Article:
The toughest cuts in this phase of the plan are the cuts in ship ops, flying hours, and maintenance. The Navy is saving $670 million by making cuts in steaming and flying hours. The plan also cancels all surface ship maintenance periods and aircraft depot maintenance periods for the last six months of the fiscal year.
The belt-tightening includes cuts to training, travel, purchasing, and base upkeep. Any non-mission essential travel is cut; training events that aren’t related to deploying are cut; purchases for things like furniture and computer servers are cut; and base commanders have to cut budgets for things like repairing runways and upgrading buildings on base. Most of the choices about what items are getting cut will be happening at the local level, so, Sailors should stay tuned in with their local chains of command to see what cuts will affect them.
“There is a ripple effect here,” said Rear Adm. John Kirby, Navy chief of information. “If you start to cancel shipyard periods – and we are already beginning to do that – and you’re going to cancel depot maintenance on aircraft, it will eat into our readiness in future months and future years.”
Why Is There a Shortfall?
The budget shortfall is being caused by something called a “continuing resolution.” So, what’s that? Every year, congress passes a bill that funds the military for the fiscal year (FY). When lawmakers are busy, or they can’t come to an agreement on military funding, they basically tell the military, “Keep using last year’s budget plan for a month or two until we hammer out this year’s budget plan.” The extension of last year’s budget into this fiscal year is called a continuing resolution, or “CR.” The problem with the continuing resolution is that the Navy was expecting to get more money in 2013 for its operating and maintenance fund, and now it looks like we may have to keep using the 2012 budget for the rest of the year. So, we have been writing 2013 checks; but, we only have a 2012 bank account.
The fiscal year starts Oct. 1. We are almost halfway through this fiscal year, and there is a fear that lawmakers may decide to extend the continuing resolution through the end of FY-13. Navy leaders hope this doesn’t happen, but they are planning for the worst. If the CR is extended through the end of the fiscal year, the Navy is looking at a $4.6 billion shortfall in the operations and maintenance fund.
“Given the great uncertainty we face, we must enact prudent, but stringent, belt-tightening measures now that will permit us to operate the Navy and Marine Corps through the rest of this fiscal year if the CR is extended,” said Secretary of the Navy Ray Mabus in a message released in January.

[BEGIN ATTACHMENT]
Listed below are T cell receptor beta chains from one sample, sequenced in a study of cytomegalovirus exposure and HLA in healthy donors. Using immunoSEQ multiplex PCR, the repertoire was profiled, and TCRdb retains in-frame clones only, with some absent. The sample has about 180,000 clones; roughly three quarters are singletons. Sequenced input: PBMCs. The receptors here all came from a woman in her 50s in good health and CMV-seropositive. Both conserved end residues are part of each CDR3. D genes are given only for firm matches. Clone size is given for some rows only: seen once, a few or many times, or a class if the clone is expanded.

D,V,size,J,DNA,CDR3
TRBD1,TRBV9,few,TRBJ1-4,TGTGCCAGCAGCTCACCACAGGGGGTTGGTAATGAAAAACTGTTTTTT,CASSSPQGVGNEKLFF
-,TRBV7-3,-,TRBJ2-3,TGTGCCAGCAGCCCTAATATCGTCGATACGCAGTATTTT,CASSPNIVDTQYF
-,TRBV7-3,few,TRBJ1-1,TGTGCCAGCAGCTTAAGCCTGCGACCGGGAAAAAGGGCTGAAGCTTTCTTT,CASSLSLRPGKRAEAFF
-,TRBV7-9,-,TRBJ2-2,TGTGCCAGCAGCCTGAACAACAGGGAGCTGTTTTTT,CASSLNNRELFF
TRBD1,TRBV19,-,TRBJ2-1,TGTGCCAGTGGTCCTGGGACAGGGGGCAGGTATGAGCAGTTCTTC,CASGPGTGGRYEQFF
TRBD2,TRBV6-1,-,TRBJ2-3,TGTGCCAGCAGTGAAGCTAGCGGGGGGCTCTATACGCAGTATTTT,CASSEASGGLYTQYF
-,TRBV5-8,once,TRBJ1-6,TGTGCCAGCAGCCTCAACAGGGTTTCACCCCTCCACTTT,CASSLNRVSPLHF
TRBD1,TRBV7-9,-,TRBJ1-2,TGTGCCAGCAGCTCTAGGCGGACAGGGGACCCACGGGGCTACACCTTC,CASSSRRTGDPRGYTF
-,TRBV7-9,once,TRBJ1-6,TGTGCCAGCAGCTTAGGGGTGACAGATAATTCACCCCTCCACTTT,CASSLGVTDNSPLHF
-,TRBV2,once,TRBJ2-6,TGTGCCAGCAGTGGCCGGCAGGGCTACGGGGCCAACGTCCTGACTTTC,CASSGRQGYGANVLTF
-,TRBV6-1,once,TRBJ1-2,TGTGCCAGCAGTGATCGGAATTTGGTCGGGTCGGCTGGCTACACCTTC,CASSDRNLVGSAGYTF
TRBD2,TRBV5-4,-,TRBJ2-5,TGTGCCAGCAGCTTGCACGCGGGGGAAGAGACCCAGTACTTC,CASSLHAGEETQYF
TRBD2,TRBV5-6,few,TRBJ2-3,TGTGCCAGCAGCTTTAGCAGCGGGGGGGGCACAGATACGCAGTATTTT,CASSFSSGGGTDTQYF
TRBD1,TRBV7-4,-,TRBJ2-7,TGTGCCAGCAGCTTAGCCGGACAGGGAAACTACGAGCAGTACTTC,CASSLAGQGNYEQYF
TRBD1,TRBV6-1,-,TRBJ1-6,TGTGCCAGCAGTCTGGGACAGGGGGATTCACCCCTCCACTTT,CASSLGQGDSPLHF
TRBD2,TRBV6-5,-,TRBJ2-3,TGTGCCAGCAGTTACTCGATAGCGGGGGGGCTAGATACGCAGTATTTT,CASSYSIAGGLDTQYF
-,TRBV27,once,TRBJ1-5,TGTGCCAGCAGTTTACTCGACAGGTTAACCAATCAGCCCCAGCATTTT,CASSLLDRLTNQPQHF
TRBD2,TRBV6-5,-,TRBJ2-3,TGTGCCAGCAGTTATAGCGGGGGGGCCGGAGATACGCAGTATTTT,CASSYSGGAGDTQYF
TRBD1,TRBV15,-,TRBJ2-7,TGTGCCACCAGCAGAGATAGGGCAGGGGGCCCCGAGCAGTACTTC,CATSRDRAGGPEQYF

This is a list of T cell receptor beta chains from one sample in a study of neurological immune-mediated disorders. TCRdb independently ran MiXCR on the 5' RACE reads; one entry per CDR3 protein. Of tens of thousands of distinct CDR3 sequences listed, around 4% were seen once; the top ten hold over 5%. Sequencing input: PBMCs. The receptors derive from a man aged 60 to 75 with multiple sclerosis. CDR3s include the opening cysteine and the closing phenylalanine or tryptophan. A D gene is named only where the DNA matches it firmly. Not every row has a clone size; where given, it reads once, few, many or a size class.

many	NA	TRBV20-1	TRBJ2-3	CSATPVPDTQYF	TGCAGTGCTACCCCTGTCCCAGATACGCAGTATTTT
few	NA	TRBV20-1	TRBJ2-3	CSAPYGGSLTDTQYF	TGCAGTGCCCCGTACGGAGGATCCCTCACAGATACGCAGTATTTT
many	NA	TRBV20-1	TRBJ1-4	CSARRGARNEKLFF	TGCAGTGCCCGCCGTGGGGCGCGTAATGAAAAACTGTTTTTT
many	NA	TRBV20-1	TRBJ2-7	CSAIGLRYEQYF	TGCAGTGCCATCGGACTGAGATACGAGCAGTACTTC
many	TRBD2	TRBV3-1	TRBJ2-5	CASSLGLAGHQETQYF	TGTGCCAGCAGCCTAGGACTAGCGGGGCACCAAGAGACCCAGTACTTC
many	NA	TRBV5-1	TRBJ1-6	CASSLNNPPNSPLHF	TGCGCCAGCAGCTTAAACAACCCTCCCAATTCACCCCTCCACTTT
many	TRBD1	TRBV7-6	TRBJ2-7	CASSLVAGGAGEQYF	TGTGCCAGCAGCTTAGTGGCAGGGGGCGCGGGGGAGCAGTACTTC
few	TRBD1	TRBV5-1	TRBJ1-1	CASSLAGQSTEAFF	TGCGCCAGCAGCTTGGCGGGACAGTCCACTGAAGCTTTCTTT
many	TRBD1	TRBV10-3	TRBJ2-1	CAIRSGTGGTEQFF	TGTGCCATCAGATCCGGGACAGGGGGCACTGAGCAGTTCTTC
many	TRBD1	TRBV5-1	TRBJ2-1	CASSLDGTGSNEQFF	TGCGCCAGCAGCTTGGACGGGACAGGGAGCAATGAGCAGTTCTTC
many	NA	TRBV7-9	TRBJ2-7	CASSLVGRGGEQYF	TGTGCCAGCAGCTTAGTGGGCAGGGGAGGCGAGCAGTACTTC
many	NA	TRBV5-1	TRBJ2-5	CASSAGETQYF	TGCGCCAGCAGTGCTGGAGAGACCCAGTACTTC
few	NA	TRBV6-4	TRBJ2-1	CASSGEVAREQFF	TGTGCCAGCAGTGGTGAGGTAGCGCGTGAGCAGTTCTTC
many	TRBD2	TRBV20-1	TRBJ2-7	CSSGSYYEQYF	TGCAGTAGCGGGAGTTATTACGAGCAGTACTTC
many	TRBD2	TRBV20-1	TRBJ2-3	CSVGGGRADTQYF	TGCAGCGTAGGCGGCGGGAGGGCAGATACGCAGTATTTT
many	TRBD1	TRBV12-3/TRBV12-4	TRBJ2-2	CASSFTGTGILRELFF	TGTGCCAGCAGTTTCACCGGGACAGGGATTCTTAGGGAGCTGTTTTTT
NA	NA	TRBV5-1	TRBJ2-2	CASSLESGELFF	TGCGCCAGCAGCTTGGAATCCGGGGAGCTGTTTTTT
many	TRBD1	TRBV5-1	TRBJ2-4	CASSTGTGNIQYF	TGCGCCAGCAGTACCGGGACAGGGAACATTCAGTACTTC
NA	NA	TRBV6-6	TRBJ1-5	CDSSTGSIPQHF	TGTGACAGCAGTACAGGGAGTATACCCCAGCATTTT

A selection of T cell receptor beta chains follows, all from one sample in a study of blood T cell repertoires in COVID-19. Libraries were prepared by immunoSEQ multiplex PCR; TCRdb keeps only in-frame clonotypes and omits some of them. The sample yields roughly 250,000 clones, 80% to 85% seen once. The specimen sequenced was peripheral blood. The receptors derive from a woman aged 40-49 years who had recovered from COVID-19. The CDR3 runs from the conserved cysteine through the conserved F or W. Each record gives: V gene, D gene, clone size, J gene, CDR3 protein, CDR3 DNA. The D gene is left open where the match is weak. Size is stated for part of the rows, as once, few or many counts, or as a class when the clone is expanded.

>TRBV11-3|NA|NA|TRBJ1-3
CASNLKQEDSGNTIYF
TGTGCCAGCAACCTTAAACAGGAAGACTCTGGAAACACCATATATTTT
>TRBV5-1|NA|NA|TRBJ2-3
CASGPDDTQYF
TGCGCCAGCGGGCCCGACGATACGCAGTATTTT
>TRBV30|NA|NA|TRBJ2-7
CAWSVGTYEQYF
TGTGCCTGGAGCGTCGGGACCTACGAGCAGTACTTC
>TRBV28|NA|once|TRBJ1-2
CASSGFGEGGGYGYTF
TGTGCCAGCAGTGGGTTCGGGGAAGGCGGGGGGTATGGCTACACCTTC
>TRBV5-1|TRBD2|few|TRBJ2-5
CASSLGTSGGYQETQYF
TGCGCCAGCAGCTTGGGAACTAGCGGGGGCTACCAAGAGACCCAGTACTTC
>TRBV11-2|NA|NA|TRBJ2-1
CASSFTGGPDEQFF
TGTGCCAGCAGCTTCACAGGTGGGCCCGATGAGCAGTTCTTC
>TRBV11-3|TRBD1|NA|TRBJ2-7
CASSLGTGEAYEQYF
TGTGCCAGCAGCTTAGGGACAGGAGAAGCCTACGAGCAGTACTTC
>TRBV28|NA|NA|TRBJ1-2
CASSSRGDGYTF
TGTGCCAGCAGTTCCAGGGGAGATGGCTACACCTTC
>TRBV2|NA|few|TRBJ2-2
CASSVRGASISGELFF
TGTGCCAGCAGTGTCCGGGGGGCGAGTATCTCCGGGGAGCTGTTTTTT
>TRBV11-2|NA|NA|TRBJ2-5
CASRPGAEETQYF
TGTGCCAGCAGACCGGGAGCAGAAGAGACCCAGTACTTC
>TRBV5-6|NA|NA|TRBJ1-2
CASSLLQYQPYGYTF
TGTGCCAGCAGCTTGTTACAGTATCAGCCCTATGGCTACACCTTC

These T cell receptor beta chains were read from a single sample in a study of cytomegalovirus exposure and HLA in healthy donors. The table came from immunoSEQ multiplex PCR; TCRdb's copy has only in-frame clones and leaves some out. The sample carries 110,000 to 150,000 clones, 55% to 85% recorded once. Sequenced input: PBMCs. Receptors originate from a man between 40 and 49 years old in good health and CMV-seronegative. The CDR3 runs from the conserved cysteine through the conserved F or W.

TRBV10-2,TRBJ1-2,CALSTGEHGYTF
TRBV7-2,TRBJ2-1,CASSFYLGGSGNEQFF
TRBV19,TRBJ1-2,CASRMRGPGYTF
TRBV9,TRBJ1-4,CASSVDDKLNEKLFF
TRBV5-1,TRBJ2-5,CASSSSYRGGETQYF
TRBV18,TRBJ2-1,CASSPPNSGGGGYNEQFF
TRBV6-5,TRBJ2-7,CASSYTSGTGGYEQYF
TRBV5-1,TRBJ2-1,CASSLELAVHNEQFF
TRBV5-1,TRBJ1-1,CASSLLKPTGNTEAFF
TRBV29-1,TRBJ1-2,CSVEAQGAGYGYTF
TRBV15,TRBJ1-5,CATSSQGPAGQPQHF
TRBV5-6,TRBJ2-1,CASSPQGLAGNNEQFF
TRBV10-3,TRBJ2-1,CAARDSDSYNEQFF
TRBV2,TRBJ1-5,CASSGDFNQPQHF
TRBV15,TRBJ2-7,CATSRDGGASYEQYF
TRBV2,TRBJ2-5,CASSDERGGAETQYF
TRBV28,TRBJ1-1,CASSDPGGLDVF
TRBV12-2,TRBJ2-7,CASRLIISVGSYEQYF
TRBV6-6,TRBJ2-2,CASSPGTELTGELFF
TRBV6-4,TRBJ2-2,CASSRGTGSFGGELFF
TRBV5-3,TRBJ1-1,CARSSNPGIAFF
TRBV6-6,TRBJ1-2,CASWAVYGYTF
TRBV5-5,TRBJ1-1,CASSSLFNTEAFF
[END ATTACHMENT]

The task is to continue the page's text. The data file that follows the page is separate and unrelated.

The CR is forcing us to tighten our belts to make it through the year, but things will get even tighter if we are hit by “sequestration.” Sequestration has been all over the news lately, and it is a separate problem from the CR. Sequestration is a 9-percent, across-the-board, budget cut that will affect all federal agencies, and it goes into effect March 1 if lawmakers don’t come up with a plan to cut the federal deficit.
If sequestration goes into effect, it will cost the Navy another $4 billion on top of the $4.6 billion shortfall the yearlong CR would cost. Navy leaders have a plan for this worst case scenario, but it isn’t pretty. If we go into sequestration, most stateside ships, squadrons and units will stop training, flying and steaming. Naval operations in and around South America will stop. There will be fewer ships and aircraft deploying worldwide and the Navy will have to cancel all 6th Fleet deployments except for Ballistic Missile Defense deployments.
What’s a Sailor to Do?
Most of the decisions on the current CR cost-saving measures are going to be made at the local level, so Sailors can talk to their chains of command to see where they’ll be affected.
MCPON said he wants Sailors to know that the Navy’s leadership is working hard to keep the ship on course through this rough patch, and he said individual Sailors can help by focusing on the things they can control. That means getting the day-to-day mission accomplished safely and correctly.
“These might be challenges today, but they are also opportunities for us to learn about ourselves, [and] to learn about each other,” said Stevens. “I’m confident that in the end, that although we are dealing with these challenges today, that we will be, as a result of this, a stronger and better force tomorrow. Be upbeat; be confident; we’re going to be OK. I believe that with all my heart and all my soul.”